If all you have is pullets and a cockerel, this is what I would do:

    1. Wait until the eggs are an acceptable size. Don't hatch from eggs that are smaller than an average hen egg. The chicks almost always come out smaller than normal and for some reason weaker. Possibly because the hens are still not directing all the nutrients into the egg that would be necessary for a healthy, viable chick.
    2. Make sure your male, when he does eventually develop, does not have any disqualifications. If you only have one cockerel and he has a DQ such as a side-sprig, although minor at the time, can cause severe headaches to anyone that is not knowledgeable about effectively culling it from the flock through the generations. Even then, it could still crop up. Sprigs on the legs, just...just don't. You can pluck, but remember, just because the judge can't see it doesn't mean you're not breeding it into future birds.
    3. Choose your breeders from those pullets and cockerels very carefully. Don't make a rush decision on this. Watch them develop and really get a feel for which birds are better than the others. After all, this is the foundation for your future flock. Choosing a bird with a poor wing could be the continual downfall for years to come.

    Just some observations I've made over the years, but for sure not the come all-end all of poultry.
     
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  7. 3riverschick

    3riverschick Poultry Lit Chaser

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    I do. I am a very visual learner. I do best when I have guidelines, pics, charts and tables.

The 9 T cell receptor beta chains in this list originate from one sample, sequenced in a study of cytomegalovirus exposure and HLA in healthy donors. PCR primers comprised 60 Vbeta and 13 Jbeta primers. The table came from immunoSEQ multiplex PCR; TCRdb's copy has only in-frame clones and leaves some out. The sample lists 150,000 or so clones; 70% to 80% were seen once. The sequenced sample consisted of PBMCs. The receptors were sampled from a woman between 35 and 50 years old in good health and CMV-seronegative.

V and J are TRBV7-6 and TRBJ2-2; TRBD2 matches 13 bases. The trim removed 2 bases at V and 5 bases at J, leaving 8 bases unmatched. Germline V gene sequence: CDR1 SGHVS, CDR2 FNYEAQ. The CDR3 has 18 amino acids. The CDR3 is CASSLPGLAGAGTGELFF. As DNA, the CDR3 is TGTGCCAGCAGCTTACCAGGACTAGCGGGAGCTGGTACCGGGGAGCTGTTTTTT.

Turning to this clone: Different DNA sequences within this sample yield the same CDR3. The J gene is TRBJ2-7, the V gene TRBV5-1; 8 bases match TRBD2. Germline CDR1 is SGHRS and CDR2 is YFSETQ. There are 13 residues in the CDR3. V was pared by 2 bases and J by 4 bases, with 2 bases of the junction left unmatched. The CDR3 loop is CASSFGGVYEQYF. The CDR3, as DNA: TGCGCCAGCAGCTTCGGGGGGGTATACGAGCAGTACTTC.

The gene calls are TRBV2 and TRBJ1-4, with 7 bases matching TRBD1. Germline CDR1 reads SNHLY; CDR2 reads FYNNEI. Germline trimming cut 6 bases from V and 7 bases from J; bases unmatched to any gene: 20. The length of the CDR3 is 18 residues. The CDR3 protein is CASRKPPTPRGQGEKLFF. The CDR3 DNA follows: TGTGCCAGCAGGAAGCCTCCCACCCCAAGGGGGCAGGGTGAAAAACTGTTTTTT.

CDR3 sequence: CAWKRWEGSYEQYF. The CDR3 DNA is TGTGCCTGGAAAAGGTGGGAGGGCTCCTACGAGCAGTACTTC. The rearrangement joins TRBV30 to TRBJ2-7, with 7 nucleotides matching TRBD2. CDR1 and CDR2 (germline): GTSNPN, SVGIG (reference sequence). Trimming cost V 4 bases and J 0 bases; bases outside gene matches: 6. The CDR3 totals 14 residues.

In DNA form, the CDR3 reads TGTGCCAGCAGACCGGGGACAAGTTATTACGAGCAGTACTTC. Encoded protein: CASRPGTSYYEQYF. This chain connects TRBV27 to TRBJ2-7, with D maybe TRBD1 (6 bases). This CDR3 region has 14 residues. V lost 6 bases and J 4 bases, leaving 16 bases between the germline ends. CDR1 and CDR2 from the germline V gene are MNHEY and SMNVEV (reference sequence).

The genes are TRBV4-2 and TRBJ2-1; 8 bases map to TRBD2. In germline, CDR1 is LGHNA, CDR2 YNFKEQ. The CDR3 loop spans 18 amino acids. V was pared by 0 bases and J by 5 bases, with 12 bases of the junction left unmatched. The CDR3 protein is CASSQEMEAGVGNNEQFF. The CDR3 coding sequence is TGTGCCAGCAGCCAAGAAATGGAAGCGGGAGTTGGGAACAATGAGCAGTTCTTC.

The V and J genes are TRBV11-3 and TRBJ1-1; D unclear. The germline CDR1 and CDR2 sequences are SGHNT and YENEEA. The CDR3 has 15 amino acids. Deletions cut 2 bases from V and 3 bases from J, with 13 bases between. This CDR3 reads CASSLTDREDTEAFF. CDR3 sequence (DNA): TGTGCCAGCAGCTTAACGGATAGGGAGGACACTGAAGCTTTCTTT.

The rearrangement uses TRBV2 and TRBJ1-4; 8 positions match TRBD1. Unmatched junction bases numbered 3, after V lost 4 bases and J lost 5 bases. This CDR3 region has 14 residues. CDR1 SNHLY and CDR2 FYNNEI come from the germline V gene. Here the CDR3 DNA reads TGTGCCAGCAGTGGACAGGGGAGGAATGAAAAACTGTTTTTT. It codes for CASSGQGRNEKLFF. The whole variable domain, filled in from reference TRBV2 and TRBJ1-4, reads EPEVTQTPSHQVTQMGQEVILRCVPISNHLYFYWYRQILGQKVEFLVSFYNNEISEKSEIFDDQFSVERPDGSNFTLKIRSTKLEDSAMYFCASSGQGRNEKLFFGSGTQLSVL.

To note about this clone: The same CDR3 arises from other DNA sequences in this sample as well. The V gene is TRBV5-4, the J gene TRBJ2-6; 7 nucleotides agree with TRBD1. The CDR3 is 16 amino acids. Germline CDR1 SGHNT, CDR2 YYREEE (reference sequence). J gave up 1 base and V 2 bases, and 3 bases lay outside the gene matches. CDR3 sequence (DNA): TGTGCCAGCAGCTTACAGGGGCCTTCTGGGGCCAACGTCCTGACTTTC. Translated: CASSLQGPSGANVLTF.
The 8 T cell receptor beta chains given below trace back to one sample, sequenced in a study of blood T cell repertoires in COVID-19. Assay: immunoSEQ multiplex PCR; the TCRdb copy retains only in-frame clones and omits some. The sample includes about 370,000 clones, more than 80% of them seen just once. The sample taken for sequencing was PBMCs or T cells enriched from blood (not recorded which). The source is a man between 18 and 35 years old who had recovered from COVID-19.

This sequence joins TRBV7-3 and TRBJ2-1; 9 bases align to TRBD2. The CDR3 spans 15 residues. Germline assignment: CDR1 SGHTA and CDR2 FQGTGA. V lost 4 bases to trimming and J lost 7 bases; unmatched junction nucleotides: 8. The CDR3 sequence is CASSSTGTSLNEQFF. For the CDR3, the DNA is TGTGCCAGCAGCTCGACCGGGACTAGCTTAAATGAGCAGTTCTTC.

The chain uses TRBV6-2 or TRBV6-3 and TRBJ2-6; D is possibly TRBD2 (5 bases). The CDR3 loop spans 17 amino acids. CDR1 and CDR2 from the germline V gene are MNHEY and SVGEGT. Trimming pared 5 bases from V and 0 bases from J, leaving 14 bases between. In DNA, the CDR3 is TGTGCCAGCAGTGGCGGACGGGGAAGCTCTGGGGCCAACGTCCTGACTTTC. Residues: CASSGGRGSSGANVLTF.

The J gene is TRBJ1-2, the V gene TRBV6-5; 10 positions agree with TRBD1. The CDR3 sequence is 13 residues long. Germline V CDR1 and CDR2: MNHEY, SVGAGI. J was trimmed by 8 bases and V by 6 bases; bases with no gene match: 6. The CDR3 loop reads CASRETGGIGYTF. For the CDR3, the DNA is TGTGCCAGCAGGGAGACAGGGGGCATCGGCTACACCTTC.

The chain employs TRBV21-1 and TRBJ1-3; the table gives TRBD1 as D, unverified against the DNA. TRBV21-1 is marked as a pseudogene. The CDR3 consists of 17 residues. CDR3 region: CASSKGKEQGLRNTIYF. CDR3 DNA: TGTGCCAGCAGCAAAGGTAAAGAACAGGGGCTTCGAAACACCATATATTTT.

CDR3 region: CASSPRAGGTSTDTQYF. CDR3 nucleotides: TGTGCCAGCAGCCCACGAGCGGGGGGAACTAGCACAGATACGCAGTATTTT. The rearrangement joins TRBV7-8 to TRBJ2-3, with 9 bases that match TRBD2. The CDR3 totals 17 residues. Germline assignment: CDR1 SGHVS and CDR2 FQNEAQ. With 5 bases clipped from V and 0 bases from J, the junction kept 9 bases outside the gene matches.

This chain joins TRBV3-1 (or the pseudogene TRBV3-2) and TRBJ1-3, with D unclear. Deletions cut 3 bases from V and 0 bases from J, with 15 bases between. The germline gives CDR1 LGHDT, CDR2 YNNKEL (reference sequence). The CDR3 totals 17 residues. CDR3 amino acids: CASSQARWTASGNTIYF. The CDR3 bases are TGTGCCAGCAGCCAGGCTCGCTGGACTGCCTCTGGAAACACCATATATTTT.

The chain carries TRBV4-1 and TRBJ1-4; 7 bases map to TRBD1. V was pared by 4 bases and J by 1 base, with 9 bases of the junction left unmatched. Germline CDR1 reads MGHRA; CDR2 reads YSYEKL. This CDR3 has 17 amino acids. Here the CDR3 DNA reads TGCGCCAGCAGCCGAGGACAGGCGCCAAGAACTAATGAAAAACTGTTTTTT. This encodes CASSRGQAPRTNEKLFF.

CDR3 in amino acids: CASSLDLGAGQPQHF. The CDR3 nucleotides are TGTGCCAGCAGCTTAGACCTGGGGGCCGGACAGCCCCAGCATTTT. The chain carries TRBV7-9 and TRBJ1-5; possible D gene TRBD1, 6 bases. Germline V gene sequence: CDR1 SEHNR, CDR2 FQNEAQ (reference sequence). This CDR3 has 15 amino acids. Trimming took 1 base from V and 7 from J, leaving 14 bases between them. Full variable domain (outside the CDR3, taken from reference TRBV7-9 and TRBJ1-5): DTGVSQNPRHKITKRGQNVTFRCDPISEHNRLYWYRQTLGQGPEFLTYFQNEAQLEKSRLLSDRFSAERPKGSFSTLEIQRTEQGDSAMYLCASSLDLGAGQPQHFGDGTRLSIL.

Thank you,
    Karen
     
    Last edited: Jan 2, 2014
  8. catdaddyfro

    catdaddyfro Overrun With Chickens

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    LOL great analogy Matt. I myself think a Camaro with anything in it other than the baddest azz, nastiest, performance version of a V-8 engine offered at the time is pure blasphemy and should be against the law. LOL But in chickens I still reckon there are so many options available and it is up the breeder to get them however they see fit to do so. Myself I'd love for my strains to begin laying at 6 mo old and continue to do so till they are 5 or 6 yo. or plum ragged out, but ones not likely to get all of them to do that tho. I'm a far better hotrodder than a chicken breeder. Hotrods are easy compared to breeding correct birds for sure.

    Jeff
     
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  9. brahmabreeder

    brahmabreeder Chillin' With My Peeps

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    I HIGHLY recommend getting some Keipper cages. I have five and love having them.
     
  10. rodriguezpoultry

    rodriguezpoultry Langshan Lover

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    A hoosey-whatsit?